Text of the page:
Symptoms of anxiety and post-traumatic stress are going to be prevalent as a consequence of the COVID-19 pandemic, particularly in those most closely affected by the disease, and in those with pre-existing anxiety conditions. Unlike CBD, current antianxiety medications possess significant unwanted side effects, and delayed onset of action, limited efficacy in some patients, strong drug dependence, and withdrawal syndromes.
How Much Evidence Is There?
While the weight of peer-reviewed evidence about long-term effects of taking cannabidiol is often considered incomplete, a literature review about the safety profile of antiepileptic drugs found, “Data concerning the clinical effects of CBD in human patients have been collected from anecdotal cases, phone or online surveys, epidemiological studies, and few clinical trials.” Ongoing research is occurring at the clinical level and many other settings. Based on current trends people are at least finding some benefit without major side effects, otherwise we would be definitely hearing about it in the 24-hour news cycle.
A recent study was published entitled, “The potential of cannabidiol in the COVID-19 pandemic.” In this work, it was stated “Cannabidiol recognizes several receptor targets and displays a multifaceted immunomodulatory activity that could limit the severity of SARS-CoV2 infection: it downregulates ACE-2 receptors, SARS-CoV2 gateway, it can mitigate cytokines release and reduce pulmonary inflammation and fibrosis through PPARγ receptors.” To further confirm these findings, a publication from September found there is a “potential protective role for CBD during acute respiratory distress syndrome (ARDS) that may extend CBD as part of the treatment of COVID-19 by reducing the cytokine storm, protecting pulmonary tissues, and re-establishing inflammatory homeostasis.” While more research is always needed, there have been additional initiatives looking at the use of cannabinoids for reducing inflammation caused by Covid-19.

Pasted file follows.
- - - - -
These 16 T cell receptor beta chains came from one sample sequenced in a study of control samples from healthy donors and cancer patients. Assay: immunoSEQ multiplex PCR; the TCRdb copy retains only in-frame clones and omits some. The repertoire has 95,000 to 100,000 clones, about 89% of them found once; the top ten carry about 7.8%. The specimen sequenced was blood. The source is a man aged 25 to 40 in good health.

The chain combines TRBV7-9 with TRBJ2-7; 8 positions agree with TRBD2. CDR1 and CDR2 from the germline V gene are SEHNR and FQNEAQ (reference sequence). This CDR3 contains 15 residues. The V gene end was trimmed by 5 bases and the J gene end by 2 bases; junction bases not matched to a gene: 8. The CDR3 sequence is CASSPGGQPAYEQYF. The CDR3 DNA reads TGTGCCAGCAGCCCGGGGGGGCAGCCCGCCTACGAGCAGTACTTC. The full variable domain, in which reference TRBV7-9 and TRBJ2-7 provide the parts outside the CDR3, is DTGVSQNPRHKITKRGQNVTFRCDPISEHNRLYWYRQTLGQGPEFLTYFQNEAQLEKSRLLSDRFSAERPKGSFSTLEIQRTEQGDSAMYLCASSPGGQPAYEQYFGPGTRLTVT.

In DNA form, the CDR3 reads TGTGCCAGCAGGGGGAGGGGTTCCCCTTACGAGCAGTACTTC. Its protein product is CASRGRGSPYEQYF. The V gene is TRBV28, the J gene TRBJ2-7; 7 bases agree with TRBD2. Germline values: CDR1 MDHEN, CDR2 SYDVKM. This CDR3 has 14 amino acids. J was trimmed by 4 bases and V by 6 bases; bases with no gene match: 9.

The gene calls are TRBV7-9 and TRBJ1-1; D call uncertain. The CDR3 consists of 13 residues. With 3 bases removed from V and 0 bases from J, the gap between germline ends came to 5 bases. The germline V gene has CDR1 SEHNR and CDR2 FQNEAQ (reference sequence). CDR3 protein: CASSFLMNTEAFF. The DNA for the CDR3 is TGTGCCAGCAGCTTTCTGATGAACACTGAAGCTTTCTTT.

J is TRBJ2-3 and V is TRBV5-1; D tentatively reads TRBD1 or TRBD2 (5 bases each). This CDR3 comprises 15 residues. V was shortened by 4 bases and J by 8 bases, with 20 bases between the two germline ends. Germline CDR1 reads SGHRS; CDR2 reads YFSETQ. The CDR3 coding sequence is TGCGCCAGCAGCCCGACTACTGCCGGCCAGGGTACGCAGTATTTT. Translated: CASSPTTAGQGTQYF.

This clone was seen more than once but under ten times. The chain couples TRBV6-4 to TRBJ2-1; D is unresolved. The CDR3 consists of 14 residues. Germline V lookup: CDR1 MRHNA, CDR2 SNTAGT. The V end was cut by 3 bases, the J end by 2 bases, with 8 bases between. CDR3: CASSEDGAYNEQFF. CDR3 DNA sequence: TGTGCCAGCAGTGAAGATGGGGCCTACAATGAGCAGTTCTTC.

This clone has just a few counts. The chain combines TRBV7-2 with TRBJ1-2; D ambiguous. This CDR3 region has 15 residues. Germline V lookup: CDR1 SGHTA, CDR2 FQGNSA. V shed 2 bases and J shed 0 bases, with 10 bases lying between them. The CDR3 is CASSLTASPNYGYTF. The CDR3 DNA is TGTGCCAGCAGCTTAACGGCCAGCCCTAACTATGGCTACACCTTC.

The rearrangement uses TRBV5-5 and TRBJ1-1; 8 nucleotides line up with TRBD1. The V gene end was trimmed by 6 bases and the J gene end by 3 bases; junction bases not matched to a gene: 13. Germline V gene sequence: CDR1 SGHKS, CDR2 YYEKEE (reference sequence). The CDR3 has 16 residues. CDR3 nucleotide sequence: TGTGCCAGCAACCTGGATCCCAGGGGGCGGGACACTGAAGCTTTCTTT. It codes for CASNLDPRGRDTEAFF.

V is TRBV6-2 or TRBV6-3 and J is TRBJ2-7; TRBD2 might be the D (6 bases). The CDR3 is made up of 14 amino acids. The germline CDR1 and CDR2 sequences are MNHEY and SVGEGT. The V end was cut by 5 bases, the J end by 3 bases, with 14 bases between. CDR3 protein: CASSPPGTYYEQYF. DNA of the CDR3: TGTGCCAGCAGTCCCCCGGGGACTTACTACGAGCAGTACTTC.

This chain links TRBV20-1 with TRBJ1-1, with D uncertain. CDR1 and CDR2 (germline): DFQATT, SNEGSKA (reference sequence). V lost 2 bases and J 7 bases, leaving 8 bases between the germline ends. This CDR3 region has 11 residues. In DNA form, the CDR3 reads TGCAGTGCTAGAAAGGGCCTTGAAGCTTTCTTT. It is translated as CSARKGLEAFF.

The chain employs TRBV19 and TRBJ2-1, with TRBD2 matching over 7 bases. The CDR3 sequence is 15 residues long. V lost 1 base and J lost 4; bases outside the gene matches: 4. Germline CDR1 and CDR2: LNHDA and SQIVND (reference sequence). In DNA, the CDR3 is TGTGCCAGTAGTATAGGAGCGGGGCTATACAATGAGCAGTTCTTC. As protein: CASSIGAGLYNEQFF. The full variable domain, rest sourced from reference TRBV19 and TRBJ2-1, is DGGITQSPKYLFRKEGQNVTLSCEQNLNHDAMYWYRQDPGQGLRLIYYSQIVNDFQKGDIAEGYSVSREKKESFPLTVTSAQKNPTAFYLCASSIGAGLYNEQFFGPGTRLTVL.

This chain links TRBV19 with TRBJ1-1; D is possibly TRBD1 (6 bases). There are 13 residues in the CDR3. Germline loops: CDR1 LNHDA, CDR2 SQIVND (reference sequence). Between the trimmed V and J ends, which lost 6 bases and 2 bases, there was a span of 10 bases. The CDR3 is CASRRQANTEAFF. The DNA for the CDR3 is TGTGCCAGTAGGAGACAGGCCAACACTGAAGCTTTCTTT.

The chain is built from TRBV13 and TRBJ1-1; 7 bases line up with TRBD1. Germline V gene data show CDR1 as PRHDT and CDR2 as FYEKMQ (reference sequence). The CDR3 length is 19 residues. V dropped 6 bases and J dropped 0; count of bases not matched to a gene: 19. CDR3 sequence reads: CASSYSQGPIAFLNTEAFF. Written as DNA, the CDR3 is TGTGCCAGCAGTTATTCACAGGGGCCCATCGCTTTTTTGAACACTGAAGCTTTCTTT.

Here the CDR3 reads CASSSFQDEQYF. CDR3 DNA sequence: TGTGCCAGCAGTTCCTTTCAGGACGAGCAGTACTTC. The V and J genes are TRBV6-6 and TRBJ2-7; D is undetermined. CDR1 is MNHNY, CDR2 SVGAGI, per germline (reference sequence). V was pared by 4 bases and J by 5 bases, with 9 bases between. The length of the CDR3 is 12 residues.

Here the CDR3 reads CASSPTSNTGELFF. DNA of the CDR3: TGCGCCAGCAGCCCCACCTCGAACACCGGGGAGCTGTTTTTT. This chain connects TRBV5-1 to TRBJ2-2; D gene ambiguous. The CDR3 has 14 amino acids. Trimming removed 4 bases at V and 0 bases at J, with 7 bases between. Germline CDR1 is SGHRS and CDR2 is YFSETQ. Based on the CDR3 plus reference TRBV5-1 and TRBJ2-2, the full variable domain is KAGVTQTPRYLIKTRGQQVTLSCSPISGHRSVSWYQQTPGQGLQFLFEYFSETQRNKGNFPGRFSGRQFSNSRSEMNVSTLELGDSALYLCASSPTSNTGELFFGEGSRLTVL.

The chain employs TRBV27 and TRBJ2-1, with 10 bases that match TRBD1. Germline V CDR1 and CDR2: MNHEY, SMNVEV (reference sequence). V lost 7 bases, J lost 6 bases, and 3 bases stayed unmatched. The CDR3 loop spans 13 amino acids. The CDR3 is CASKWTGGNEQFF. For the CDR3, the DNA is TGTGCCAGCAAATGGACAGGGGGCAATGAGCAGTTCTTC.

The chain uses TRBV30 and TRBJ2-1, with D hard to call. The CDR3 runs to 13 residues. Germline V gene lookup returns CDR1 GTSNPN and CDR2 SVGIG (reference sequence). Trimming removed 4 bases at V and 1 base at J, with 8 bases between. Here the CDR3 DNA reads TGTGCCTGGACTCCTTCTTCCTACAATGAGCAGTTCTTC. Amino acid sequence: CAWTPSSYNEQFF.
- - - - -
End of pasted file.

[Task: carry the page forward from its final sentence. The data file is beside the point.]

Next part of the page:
In another promising study, “Cannabidiol (CBD) modulation of apelin in acute respiratory distress syndrome” researchers analyzed the expression of a specific receptor sites within the lungs of mice. This work concluded, “Our data demonstrate that CBD improves lung structure and exerts a potent anti-inflammatory effect following experimental ARDS. The beneficial effects of CBD were correlated with the regulation of apelin, an endogenous peptide with protective effects in pulmonary tissue.”
A clinical trial is now specifically looking at utilizing cannabidiol to treat Covid-19 patients, so there will be more data coming out in the near future. At the same time, as mentioned in our previous blog, with an unregulated market yet wider acceptance and growing demand, there is still reason for concern that some opportunists are only looking to make profit and engage in questionable practices. In our next installment we will discuss quality assurance and its importance during product development form seed to shelf.
There is an ongoing search for preventive measures for Covid, and current work does show there is a promising place for CBD in the therapeutic toolbox. With this in mind, it is crucial for medical providers and the public at large to understand all they can about overall wellness and most effective treatment options. The best way to achieve this is through transparent and open communication, along with knowing the story behind what we put in our bodies.